Commit to Long-Term Effort
Because fixating on results makes you fragile, Waitzkin argues, winning is ultimately a weak incentive. It isn’t a reliable motivation, because you’ll inevitably lose at some point—becoming excellent requires it.
Waitzkin gives the example of a young chess player who was the best at his school. But at a chess conference, this boy refused to play against Waitzkin or anyone that he knew was better than him. According to Dweck’s mindset theory, this preserves the identity he’d built around being the local best by avoiding failure—and it exemplifies the fragility of fixating on results.
(Shortform note: A 2017 study of elite golfers on the PGA tour found that nonmonetary incentives—namely, glory—correlate with poorer performance. The study followed top US golfers as they competed to earn a spot on the US Ryder Cup team, and it found that this high-stakes environment placed substantial pressure on the golfers, causing them to choke in critical moments. Though this research is still young, it supports Waitzkin’s assertion that worrying too much about results is a fragile motivation.)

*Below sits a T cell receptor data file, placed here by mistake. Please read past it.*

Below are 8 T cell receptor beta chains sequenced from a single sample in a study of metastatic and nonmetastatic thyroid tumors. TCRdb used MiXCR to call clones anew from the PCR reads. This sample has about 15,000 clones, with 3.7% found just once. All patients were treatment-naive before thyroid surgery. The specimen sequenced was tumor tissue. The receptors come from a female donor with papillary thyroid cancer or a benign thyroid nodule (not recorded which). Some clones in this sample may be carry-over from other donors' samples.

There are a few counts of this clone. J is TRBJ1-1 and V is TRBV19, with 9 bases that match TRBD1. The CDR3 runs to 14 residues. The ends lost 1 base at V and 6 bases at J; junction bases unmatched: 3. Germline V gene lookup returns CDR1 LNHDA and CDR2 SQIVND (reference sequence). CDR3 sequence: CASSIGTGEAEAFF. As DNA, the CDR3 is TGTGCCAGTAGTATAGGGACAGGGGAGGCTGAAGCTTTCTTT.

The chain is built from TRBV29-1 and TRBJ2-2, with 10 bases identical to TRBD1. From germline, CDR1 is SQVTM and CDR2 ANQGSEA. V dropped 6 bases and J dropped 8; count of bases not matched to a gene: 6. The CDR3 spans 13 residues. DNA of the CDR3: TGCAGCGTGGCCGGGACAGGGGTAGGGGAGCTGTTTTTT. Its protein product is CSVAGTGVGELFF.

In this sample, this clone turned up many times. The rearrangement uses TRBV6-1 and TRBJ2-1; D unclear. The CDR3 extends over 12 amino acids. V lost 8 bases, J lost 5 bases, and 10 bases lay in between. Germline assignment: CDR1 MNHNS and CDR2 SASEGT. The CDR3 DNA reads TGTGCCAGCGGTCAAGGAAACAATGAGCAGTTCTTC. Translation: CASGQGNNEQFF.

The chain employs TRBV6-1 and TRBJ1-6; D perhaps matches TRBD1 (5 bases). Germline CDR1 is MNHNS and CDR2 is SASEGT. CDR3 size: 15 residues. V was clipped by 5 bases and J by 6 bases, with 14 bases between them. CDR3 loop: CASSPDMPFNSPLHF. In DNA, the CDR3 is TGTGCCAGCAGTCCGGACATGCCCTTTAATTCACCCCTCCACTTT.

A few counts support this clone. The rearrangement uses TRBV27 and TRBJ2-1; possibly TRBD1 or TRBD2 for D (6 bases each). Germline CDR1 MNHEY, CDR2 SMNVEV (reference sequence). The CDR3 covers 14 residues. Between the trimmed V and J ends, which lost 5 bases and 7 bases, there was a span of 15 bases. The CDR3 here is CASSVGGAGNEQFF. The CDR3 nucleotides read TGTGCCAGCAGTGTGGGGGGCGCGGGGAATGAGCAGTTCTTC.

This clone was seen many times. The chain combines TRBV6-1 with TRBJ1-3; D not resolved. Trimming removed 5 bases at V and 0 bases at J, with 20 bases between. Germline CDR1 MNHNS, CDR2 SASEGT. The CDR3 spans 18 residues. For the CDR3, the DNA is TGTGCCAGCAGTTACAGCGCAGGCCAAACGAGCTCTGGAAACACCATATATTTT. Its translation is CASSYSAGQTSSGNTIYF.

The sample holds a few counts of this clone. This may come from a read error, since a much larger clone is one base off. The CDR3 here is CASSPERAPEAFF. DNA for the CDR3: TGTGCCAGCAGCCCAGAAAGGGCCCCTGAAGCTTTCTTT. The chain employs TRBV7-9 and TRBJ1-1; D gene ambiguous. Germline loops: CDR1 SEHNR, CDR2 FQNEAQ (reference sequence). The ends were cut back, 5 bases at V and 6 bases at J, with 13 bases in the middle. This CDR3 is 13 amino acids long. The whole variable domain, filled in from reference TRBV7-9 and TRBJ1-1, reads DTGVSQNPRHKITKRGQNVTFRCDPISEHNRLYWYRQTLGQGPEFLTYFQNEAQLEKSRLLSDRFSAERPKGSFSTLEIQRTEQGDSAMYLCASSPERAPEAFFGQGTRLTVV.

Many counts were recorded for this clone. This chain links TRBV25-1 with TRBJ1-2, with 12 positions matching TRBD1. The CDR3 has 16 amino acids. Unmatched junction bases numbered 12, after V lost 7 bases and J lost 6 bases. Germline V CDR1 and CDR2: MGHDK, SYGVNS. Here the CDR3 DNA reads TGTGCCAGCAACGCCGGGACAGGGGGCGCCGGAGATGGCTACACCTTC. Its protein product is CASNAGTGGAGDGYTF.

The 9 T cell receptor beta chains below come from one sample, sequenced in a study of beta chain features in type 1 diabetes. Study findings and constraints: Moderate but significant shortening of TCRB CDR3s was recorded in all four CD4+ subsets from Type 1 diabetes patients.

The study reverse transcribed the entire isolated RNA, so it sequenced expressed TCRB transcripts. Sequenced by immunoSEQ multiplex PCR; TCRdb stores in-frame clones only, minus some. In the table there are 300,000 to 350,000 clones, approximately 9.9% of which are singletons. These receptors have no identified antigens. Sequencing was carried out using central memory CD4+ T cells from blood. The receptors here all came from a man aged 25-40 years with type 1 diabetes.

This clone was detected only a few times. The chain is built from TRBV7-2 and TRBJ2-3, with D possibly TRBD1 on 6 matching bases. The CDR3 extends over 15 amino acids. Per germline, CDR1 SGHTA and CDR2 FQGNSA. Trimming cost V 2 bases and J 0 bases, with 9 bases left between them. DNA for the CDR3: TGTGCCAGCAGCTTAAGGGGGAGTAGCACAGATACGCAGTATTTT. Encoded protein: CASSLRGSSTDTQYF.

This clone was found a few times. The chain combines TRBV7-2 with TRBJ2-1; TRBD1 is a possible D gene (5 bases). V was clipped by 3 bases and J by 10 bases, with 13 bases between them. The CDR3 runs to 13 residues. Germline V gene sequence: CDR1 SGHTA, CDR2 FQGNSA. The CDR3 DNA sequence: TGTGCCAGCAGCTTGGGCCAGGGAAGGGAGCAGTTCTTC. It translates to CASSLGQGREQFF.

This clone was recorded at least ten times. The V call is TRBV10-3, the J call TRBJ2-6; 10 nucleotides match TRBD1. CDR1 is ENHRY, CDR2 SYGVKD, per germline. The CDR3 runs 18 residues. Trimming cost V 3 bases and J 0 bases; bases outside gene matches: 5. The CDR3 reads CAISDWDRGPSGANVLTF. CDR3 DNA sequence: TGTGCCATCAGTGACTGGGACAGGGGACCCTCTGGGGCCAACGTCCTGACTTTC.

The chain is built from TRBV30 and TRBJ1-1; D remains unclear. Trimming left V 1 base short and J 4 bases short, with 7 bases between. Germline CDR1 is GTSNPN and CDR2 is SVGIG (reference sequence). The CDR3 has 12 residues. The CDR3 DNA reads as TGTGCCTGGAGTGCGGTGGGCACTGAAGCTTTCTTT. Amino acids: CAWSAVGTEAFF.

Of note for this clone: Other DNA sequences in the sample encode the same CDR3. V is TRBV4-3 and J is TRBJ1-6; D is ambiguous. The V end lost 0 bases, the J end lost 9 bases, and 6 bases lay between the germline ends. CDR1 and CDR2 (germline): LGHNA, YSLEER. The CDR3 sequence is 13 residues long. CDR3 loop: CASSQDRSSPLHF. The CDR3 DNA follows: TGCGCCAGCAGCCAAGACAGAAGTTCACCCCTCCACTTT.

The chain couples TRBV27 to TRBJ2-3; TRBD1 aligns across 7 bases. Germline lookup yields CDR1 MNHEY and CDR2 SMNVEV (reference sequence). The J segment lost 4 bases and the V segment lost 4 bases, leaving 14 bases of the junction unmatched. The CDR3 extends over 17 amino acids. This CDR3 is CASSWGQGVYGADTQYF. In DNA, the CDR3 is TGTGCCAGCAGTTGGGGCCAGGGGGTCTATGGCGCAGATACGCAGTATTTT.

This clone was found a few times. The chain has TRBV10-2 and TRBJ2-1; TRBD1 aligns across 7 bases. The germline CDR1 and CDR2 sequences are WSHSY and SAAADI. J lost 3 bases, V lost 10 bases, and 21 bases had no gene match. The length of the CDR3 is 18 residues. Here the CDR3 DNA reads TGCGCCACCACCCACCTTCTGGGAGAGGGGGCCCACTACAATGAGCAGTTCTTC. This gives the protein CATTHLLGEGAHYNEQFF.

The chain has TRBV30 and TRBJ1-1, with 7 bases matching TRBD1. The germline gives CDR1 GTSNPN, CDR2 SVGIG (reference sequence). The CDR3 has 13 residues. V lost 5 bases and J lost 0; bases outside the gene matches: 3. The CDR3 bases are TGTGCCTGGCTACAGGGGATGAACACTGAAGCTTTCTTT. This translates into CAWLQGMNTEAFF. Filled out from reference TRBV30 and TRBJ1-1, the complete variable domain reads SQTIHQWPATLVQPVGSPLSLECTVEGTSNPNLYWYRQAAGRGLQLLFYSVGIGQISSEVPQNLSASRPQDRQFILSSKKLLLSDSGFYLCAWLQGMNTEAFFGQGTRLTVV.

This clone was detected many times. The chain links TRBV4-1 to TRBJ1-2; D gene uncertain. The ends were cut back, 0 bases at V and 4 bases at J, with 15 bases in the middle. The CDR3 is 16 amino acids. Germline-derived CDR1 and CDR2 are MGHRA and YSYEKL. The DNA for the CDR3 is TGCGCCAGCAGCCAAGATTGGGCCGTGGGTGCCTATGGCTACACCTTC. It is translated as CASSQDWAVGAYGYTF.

Rather than focusing on a desired outcome, Waitzkin recommends committing to the process of growth—to daily practice, focused patience, and adaptation in the face of obstacles. According to Waitzkin, this approach keeps you resilient, because you embrace failure as part of the journey instead of fearing it.
For example, he details how he lost repeatedly against the chess hustlers who set up in NYC parks, but took every loss as a learning experience. As the losses, thus lessons, accumulated, he improved his skills.
(Shortform note: It’s worth noting that you don’t need to immediately learn from your failure, and it’s okay to feel strong emotions after a heartbreaking loss. Waitzkin acknowledges this by detailing how after losing an important youth tournament, he needed a few weeks away from the game to clear his mind and reset. You also don’t need to be a growth robot: Leaning on family and friends can help you process your emotions and get back on your feet. In this way, close community is a valuable extension of your own mindset.)
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Here's what you'll find in our full The Art of Learning summary :
- Life advice from chess prodigy and tai chi World Champion Josh Waitzkin
- Detailed looks at the psychological and technical sides of skill-building
- How to build any skill from the bottom-up